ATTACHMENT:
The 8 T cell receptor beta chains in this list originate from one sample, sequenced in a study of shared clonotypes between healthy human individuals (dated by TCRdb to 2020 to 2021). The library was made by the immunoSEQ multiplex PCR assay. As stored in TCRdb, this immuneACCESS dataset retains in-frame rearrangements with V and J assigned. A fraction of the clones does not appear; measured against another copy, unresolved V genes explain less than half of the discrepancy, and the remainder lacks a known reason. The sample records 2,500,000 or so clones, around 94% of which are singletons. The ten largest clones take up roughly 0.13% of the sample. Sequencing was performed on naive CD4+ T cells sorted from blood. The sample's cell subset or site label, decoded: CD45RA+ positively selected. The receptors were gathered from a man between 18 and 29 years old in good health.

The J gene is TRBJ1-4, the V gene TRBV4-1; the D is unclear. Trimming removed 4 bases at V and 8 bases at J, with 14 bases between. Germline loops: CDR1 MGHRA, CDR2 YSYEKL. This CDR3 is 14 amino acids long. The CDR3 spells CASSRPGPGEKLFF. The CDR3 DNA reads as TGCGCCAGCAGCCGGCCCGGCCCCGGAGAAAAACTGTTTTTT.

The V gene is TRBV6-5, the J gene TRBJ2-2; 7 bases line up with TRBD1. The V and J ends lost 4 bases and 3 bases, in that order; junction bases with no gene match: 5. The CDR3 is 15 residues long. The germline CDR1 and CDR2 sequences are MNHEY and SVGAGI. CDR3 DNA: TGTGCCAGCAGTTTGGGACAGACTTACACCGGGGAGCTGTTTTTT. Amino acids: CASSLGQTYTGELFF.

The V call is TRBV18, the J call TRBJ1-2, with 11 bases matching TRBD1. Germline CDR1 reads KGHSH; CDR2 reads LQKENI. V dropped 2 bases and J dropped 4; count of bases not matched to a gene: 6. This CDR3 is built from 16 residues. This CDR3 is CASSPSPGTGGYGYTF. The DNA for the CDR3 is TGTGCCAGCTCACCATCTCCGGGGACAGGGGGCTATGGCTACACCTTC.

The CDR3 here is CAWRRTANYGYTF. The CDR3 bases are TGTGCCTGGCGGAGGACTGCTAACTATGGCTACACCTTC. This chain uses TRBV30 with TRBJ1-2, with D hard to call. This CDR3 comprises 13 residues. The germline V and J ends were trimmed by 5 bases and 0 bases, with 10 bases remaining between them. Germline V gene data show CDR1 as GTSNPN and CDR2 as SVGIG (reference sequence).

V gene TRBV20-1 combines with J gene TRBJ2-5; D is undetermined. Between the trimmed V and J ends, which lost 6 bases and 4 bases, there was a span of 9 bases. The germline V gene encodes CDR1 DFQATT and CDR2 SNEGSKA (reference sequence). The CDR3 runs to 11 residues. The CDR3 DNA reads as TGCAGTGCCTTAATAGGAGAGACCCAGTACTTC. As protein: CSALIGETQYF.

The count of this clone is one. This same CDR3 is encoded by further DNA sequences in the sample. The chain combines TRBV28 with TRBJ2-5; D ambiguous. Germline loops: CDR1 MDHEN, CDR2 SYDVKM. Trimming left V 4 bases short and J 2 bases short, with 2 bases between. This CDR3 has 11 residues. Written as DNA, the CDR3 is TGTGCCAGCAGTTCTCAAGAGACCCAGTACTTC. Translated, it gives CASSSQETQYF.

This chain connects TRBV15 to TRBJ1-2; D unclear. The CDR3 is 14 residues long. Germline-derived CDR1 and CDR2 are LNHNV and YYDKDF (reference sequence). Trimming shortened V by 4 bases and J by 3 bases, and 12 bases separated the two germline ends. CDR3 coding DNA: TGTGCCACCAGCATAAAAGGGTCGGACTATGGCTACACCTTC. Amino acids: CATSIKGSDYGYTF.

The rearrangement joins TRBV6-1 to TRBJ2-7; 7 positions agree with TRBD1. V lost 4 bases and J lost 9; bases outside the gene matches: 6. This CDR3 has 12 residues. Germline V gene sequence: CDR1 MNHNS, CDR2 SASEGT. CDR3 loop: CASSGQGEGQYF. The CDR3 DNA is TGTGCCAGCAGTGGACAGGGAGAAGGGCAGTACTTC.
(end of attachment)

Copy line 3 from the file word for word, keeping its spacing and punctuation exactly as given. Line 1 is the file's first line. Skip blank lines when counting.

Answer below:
The V gene is TRBV6-5, the J gene TRBJ2-2; 7 bases line up with TRBD1. The V and J ends lost 4 bases and 3 bases, in that order; junction bases with no gene match: 5. The CDR3 is 15 residues long. The germline CDR1 and CDR2 sequences are MNHEY and SVGAGI. CDR3 DNA: TGTGCCAGCAGTTTGGGACAGACTTACACCGGGGAGCTGTTTTTT. Amino acids: CASSLGQTYTGELFF.